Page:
HowTo:Create Application-Specific Help

From AgileApps Support Wiki

About Application-Specific Help

The information here in the support wiki is intended primarily for application builders, admins, and installers. But end-users need information that is specific to the application they are using--and that is where application-specific help comes in.

In this article, we assume that you know how to add a button to a form, and that you know how to create an interface tab that displays a single HTML page of information. (The important point is to make sure that your help pages have no headers, so that links work.) With those basics in hand, you can go on to create context-sensitive help pages for your application.

Learn more:

Working with Application-Specific Help

Here, we assume that you want to display different pages, depending on the user's current location--so you'll be wiring help buttons that appear on different forms so they display different pages in the help tab. (You may even use JavaScript to go to different help pages, under different conditions.)


Tip: JavaScript functions are most easily tested by adding them to the OnLoad script in a Form. But they are most easily reused by uploading them in a static resource file.

Learn more: Static Resources#Accessing a JavaScript Resource from an Object Form

Add a Button to Your Form

Given that you have a Help tab or a Help page somewhere, ready to display , the next step is to add a button to a form the user sees. This example puts the button in the record's details area. (That is the simplest form of the code.) It is also possible to display the button above the details area (just below the record banner).

Learn more: Form Scripts#Add a Help Button to an Arbitrary Form
var targetURL = "";  // Put your page here
var button = 
  '<div style="float:right;padding-right:20px"> \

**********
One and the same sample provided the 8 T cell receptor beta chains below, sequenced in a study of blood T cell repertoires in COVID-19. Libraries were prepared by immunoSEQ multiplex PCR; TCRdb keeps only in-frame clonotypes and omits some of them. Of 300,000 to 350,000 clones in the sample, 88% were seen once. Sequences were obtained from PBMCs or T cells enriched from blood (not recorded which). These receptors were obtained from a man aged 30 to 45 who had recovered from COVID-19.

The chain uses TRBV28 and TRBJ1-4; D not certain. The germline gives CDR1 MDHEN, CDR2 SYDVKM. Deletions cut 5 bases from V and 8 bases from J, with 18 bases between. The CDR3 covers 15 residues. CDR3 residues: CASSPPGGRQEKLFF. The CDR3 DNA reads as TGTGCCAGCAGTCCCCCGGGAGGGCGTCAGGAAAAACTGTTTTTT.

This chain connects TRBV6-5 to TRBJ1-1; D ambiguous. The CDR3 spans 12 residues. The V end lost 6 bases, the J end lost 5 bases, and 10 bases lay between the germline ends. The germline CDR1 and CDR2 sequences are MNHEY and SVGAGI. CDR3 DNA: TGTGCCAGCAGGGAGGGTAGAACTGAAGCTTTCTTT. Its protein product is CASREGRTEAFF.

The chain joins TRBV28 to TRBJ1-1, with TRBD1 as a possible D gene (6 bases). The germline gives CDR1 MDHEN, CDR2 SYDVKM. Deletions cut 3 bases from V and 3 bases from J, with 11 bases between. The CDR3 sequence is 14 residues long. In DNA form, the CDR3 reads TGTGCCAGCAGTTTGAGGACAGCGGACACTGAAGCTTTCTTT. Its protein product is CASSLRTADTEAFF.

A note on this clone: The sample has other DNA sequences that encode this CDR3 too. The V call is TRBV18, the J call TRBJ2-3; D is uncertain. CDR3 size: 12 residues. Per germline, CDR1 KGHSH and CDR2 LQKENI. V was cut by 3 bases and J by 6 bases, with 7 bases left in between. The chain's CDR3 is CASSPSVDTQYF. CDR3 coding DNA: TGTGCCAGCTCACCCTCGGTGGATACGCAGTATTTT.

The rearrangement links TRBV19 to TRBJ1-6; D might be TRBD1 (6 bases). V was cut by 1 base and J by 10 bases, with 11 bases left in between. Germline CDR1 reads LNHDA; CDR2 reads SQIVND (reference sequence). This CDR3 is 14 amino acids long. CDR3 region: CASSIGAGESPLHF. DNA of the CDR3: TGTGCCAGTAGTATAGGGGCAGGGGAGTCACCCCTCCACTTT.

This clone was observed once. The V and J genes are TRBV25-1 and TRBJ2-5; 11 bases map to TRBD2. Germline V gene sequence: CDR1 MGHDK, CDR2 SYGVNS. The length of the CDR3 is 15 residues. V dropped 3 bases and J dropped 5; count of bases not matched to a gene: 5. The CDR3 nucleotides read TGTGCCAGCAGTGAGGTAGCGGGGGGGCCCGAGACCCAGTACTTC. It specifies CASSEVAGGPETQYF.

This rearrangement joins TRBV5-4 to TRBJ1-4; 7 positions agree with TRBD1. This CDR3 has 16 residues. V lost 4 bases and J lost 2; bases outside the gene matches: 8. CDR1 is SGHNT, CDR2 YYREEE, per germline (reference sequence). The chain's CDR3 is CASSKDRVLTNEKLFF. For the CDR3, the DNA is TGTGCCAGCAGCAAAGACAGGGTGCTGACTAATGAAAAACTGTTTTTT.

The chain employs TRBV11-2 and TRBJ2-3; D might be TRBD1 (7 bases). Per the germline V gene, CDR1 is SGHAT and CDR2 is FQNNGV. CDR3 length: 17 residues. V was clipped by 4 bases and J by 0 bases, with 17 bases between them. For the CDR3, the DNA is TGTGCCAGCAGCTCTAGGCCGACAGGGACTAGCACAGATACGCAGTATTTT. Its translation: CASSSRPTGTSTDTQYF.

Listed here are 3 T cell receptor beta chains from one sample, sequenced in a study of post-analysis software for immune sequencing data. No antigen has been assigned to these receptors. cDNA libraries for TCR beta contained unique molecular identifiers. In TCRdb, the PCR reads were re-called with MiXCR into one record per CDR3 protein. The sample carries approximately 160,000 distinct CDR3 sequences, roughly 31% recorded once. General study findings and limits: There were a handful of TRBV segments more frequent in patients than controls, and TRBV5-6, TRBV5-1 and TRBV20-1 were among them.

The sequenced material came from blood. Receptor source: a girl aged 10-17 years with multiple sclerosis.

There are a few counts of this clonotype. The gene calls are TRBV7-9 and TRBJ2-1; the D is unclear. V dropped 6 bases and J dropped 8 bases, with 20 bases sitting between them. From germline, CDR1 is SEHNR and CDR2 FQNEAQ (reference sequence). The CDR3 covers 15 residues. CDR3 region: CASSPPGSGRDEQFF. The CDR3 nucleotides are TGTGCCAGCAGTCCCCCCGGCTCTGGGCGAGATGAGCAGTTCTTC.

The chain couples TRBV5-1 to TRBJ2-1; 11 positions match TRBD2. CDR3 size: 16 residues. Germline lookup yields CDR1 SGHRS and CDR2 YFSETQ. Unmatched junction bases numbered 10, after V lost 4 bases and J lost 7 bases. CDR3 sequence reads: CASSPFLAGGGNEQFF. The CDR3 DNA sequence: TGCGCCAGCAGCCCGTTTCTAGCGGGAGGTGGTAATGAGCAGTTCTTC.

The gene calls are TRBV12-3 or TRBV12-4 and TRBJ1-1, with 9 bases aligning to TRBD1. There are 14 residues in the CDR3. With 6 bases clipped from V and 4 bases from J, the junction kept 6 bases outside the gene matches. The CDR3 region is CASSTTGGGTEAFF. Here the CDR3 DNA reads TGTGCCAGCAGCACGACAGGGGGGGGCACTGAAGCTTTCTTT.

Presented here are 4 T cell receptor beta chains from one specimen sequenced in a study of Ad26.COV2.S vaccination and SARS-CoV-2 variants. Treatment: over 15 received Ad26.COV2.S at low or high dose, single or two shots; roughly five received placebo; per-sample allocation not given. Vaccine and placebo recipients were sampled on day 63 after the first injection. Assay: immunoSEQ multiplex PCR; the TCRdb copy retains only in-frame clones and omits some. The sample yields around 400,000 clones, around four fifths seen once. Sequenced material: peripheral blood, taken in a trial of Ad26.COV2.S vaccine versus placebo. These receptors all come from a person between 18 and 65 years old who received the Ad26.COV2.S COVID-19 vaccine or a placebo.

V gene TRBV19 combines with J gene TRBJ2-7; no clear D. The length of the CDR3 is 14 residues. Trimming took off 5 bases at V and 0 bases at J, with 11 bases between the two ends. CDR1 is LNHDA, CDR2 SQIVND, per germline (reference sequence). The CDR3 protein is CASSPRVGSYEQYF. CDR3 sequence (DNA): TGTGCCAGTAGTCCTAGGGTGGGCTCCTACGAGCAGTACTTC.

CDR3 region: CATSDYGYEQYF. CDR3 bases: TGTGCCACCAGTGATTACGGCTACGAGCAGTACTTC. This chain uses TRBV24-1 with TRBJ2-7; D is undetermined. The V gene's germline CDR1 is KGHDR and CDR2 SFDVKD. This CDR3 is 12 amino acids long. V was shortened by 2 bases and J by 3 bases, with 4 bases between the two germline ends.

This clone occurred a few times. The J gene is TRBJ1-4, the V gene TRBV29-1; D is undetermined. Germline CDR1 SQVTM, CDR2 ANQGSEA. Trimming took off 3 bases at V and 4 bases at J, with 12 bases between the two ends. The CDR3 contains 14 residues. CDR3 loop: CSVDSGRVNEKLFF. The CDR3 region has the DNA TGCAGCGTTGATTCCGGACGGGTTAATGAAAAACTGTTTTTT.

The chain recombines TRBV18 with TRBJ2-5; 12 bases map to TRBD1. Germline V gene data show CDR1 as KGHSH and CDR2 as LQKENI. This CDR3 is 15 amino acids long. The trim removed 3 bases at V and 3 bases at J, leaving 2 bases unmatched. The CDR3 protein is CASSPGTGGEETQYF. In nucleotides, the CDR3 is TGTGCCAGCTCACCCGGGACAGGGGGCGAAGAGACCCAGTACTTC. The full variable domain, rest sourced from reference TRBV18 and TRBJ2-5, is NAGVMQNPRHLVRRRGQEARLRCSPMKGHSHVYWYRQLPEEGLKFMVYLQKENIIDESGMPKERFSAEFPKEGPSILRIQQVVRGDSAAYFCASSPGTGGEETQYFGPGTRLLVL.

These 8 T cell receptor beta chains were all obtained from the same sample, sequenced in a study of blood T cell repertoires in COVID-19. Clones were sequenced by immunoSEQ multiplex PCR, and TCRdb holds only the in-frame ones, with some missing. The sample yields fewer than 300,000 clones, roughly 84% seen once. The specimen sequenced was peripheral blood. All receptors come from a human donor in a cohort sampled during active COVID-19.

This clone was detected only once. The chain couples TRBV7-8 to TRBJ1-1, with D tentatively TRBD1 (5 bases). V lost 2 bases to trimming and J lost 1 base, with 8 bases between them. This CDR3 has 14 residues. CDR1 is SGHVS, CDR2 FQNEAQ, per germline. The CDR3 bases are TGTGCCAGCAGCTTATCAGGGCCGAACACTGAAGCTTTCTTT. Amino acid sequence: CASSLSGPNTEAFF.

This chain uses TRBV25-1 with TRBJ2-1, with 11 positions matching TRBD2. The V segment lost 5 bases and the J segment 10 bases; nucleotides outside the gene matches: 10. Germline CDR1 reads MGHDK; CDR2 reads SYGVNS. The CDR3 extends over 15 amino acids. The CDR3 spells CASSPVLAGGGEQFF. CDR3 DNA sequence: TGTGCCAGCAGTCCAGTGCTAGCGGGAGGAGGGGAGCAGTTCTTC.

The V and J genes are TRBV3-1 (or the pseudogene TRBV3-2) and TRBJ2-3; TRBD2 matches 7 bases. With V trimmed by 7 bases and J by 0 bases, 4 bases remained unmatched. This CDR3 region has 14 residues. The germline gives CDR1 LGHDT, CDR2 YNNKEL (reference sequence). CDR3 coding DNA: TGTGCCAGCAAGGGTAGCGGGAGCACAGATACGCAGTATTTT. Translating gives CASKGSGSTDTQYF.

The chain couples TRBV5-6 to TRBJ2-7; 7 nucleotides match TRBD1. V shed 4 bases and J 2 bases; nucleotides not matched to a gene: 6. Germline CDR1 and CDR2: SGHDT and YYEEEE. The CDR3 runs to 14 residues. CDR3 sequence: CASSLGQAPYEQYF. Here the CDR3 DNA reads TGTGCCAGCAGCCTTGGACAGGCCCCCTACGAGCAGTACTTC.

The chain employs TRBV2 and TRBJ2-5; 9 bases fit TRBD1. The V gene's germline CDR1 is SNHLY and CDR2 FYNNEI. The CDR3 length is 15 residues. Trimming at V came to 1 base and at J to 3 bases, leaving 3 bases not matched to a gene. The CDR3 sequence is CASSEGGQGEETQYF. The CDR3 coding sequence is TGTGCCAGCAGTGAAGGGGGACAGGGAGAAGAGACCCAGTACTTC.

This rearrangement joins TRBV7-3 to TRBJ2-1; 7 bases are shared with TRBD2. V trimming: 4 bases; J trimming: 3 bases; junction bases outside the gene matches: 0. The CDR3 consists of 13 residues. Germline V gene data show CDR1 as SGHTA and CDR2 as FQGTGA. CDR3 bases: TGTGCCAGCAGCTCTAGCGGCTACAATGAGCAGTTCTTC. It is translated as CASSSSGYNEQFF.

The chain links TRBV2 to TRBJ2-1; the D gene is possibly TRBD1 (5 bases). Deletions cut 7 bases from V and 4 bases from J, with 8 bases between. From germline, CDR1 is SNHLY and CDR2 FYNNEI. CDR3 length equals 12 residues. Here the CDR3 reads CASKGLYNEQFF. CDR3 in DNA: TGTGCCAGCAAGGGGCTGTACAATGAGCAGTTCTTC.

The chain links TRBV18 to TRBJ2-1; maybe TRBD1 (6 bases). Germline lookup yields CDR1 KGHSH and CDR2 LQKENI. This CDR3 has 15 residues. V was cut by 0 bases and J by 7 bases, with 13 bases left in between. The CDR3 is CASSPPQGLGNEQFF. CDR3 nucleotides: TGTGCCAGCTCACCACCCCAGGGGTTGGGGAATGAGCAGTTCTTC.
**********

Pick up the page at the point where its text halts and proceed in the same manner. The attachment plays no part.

<input type="button" value=" Help "  onclick="...."> \
   // Get the onclick code from the sections that follow

var action = _sdForm.get(0).a.value; // Determine the form type
if (action == "add") {
          .find('.assigned_title .row-fluid').append(button);
} else {

Open a JSP Page in a Separate Window

Opening a help page in a separate window is the simplest way to do the job. That technique also has the advantage that the user can see the help page side-by-side with the application.


(Note that path to JSP page begins with a forward slash in the JavaScript code. Were the same path written as a static href link in a JSP page, it would be coded without the initial forward slash: networking/page/....)

Go to the Help Tab

When the Help button is clicked, this code (in effect) reaches out an arm from behind the screen, grabs the mouse, and clicks on that tab!

function findByAttributeValue(attribute, value) {
  var All = document.getElementsByTagName('*');
  for (var i = 0; i < All.length; i++)       {
    if (All[i].getAttribute(attribute) == value) { return All[i]; }

function goToHelpTab() {
   var helpTabLink = findByAttributeValue("display_title","HELP");;

Then configure the form button to invoke the goToHelpTab() method:



Note: When the Help tab is clicked (whether by the user or by code), an iFrame is then created to display the page content. It is theoretically possible to get the iFrame ID after that happens, and then chance the src attribute to display different content. But in practice it turns out to be difficult to do so reliably. In addition, the user would see a huge blink as page content changes. So this technique is limited to displaying a single, fixed page.